Abstract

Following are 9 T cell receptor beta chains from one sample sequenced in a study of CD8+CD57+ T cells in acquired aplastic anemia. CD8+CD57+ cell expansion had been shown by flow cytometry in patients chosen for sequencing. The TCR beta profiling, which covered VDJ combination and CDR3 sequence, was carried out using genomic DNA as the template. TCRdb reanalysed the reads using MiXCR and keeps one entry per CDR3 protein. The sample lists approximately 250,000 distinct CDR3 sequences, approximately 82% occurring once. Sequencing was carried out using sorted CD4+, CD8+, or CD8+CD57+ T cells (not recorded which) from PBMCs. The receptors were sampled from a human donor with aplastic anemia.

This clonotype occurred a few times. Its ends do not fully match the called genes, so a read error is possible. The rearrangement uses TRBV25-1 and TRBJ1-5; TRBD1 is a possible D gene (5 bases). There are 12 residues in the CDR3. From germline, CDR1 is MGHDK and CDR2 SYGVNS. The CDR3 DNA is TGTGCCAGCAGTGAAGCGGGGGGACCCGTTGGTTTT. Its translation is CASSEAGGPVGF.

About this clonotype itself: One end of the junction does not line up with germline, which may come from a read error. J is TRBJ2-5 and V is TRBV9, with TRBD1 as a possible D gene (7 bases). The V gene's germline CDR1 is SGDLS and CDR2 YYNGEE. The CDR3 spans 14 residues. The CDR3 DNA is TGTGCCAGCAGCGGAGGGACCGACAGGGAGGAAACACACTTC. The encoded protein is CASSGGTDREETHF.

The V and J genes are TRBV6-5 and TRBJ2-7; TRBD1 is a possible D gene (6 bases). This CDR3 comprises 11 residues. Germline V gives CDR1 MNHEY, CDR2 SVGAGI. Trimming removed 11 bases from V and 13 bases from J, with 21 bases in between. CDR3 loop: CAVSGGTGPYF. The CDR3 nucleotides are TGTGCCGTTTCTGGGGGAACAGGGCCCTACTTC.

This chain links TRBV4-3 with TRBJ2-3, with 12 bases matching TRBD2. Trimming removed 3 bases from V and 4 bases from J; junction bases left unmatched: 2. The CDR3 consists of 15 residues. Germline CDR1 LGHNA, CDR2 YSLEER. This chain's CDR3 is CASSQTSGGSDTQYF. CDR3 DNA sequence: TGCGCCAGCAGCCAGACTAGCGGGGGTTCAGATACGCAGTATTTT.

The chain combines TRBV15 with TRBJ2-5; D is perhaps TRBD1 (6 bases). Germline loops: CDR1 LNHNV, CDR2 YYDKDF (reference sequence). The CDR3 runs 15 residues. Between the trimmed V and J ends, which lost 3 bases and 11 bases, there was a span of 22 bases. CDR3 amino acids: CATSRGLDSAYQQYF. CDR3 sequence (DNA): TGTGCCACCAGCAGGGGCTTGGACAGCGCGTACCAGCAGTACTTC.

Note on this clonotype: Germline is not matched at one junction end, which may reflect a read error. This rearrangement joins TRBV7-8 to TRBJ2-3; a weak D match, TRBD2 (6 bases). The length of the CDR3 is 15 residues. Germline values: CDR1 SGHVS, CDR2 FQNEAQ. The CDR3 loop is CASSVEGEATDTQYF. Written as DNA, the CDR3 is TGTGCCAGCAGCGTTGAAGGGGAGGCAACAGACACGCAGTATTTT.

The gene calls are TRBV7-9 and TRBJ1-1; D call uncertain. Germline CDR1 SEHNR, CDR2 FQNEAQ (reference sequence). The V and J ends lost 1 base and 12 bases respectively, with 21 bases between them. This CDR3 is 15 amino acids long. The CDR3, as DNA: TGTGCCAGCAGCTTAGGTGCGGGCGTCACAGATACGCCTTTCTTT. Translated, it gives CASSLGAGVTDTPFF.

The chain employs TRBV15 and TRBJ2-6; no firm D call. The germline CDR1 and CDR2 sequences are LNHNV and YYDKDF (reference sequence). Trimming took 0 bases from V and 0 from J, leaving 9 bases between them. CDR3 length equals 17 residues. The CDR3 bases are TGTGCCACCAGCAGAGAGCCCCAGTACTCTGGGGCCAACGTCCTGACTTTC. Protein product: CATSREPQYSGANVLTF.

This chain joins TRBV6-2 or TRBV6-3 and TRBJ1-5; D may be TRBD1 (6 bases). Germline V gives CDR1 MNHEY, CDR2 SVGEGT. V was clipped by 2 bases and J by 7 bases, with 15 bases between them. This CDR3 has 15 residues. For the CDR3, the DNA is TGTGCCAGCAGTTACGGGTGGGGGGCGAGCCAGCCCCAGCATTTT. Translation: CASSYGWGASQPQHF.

The function, indeed the very existence, of nonprofit corporations is undertheorized. Recent literature suggests that only preferential tax treatment adequately accounts for the persistence of the nonprofit form. This explanation is incomplete. Drawing on psychology’s social identity theory, this Article posits that the nonprofit form can create a special “warm-glow” identity that cannot be replicated by the for-profit form. For example, a local nonprofit food cooperative sells more than the free-range eggs or organic strawberries that Whole Foods and other for-profits market so effectively. The co-op offers community participation and an investment in local farms, a distinctive ethos that is incompatible with the profit motive. Ascribing a special meaning to the nonprofit form allows us to view afresh a variety of issues regarding the appropriate legal treatment of nonprofits.